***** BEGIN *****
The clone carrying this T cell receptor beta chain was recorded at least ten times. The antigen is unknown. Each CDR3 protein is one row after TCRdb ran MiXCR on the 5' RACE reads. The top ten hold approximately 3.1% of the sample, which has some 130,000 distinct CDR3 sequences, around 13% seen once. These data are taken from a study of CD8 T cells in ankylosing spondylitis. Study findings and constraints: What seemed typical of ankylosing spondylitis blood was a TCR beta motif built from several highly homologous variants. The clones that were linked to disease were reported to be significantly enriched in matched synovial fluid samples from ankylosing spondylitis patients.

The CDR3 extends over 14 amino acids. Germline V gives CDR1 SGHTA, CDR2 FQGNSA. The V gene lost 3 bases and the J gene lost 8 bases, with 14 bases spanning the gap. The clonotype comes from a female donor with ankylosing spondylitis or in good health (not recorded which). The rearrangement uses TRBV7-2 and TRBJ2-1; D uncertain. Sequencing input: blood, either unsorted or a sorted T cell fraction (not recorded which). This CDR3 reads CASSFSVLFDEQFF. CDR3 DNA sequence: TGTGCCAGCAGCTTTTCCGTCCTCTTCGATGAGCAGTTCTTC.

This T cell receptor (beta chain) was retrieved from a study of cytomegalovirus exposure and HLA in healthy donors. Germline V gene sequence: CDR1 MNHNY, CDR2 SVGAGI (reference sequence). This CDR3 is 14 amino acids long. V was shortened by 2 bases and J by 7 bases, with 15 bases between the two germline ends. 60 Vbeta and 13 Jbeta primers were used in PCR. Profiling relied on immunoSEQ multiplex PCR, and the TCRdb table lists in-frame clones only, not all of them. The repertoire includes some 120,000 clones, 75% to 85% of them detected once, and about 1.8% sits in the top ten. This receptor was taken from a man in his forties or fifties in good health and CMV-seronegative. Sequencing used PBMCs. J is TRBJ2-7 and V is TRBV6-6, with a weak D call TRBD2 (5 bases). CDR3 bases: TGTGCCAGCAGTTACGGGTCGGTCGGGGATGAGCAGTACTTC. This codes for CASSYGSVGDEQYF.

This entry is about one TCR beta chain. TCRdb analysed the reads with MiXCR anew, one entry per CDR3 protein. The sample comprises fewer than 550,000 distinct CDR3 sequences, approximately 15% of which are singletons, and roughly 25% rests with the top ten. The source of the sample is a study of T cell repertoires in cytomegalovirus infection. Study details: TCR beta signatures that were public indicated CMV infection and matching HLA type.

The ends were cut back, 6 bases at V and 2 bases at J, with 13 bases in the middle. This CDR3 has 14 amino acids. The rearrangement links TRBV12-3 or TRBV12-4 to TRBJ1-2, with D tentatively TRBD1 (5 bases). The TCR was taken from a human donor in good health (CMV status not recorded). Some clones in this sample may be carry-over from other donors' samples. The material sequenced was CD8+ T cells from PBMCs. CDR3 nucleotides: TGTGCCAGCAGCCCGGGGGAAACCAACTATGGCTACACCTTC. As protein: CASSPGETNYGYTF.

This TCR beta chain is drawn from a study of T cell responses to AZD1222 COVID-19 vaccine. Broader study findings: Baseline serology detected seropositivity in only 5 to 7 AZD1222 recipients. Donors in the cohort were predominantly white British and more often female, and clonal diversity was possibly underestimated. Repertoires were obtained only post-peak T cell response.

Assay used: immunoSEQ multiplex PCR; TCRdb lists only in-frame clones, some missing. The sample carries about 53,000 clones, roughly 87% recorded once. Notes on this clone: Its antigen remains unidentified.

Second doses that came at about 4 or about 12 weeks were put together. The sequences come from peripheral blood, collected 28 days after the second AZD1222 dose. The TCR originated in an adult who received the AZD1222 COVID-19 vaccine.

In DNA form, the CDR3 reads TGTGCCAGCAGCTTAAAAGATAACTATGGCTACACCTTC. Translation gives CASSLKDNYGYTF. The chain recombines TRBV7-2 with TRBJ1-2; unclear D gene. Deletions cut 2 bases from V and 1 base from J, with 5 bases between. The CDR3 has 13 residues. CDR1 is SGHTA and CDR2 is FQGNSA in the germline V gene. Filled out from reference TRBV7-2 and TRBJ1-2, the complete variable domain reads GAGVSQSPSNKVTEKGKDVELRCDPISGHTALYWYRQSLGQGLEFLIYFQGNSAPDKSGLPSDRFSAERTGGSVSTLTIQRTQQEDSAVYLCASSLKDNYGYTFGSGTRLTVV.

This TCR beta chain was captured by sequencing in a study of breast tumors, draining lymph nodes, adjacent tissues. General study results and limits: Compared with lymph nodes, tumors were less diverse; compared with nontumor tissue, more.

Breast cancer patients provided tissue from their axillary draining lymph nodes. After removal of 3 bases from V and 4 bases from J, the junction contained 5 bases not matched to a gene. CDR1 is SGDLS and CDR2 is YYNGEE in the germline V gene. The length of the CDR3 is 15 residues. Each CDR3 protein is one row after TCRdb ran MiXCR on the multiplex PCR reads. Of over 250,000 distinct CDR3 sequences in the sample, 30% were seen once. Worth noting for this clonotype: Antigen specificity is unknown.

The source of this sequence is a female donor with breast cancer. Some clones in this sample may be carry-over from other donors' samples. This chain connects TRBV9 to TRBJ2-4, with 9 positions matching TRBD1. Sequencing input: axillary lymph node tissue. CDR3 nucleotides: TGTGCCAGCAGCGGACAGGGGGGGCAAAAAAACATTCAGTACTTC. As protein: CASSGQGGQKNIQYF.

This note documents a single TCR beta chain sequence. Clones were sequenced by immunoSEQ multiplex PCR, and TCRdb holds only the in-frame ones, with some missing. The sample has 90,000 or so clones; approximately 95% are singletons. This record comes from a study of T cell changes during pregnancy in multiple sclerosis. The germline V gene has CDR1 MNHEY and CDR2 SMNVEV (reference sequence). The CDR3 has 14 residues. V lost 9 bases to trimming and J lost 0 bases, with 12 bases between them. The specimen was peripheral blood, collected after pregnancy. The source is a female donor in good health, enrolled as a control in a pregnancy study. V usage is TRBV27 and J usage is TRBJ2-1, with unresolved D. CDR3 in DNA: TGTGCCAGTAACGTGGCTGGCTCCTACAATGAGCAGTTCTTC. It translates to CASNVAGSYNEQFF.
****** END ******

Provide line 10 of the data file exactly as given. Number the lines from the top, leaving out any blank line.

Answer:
This TCR beta chain was captured by sequencing in a study of breast tumors, draining lymph nodes, adjacent tissues. General study results and limits: Compared with lymph nodes, tumors were less diverse; compared with nontumor tissue, more.